The Examined Lie: How Self-Deception Prevents Us Finding Love
This is the tenth piece to be published on the Get The Guy blog from my brother Stephen. Steve helped co-write the Get The Guy book and is a wealth of knowledge on dating and relationships.
Change is tough. This piece tells you why, and what to do about it if deep down you know your life can be better. It’s tough love, but we hope that it drives you to take a hard look at your life and where things can be improved.
It’s easy to believe our own bullshit.
No one wants to think they’re the bad guy. No one wants to confront their messed up beliefs. No one wants to believe that deep down, beneath the sugar-coated reasons and reassuring comfort given by girlfriends that there could be a more unappealing truth: it’s not him, it’s me.
We are all experts in the department of self-deception, The human psyche needs to rationalize its own behaviours. When things don’t go according to plan, our brains become master storytellers – we construct our own virtuous cover story in order to explain why the world is conspiring against us and we never really had a choice in the first place.
Why? Because our brains don’t want to change. As Stephen Grosz notes in his book The Examined Life, “change is loss.” Change can mean having to accept that the story we have told to keep ourselves from the truth has always been a lie. Change will always be difficult when, as humans, “we are vehemently faithful to our own view of the world”, and as such, even the smallest necessary change can require a frightening upheaval of our entire belief system.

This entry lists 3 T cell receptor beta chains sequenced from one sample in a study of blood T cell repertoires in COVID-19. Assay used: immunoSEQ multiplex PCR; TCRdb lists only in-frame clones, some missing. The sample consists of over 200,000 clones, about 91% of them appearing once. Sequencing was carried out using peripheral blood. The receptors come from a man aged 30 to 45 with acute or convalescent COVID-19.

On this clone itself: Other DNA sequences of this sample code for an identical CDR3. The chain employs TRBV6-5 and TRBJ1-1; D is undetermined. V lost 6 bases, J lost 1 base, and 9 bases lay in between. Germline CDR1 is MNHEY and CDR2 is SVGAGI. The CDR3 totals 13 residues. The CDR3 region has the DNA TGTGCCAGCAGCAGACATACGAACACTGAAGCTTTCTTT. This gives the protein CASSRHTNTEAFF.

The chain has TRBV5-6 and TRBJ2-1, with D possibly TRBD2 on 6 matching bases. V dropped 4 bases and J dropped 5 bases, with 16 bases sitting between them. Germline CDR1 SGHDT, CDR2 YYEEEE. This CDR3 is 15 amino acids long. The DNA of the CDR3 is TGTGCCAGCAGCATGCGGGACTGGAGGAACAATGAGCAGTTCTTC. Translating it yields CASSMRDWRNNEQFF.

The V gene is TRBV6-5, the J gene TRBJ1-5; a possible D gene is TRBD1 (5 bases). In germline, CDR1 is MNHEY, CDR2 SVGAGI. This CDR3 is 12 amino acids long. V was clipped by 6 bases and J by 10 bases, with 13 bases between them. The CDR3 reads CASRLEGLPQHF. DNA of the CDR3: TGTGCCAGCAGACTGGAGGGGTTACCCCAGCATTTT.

Change is admitting to ourselves and those around us that we are on some level maybe-possibly-not-completely satisfied with our seemingly perfect life. Or it means admitting that we do actually have a choice and have to take responsibility for the current state we live in.
It’s much nicer to have an explanation that excuses us for our repeated difficulties – or a story to cling to that turns our failings into virtues.
We tell ourselves: “I’m just laid-back” instead of “I’m a pushover”.
We say: “I’m easy going and accept people for who they are” instead of “I can’t handle conflict in relationships”.
We say: “I’m just passionate and fall for people quickly” instead of “I can’t function alone and gravitate towards anyone who shows me attention”.
We say: “Good-looking guys are arrogant assholes” instead of “I’m terrified of being judged and lash out at anyone who makes me feel inadequate”.
Most of these stories have some common traits: Either (a) they make us look noble, or (b) they are fatalistic – they take the responsibility out of our hands entirely. This is because even utter powerlessness can feel better than having to admit that the only thing holding us back is our own self-constructed narrative.
Carefully look at the excuses you repeatedly make. Scrutinize your long-held beliefs about the opposite sex. Question those stories you have told yourself about why you’re still in relationships that don’t meet your needs, or in no relationship of any kind.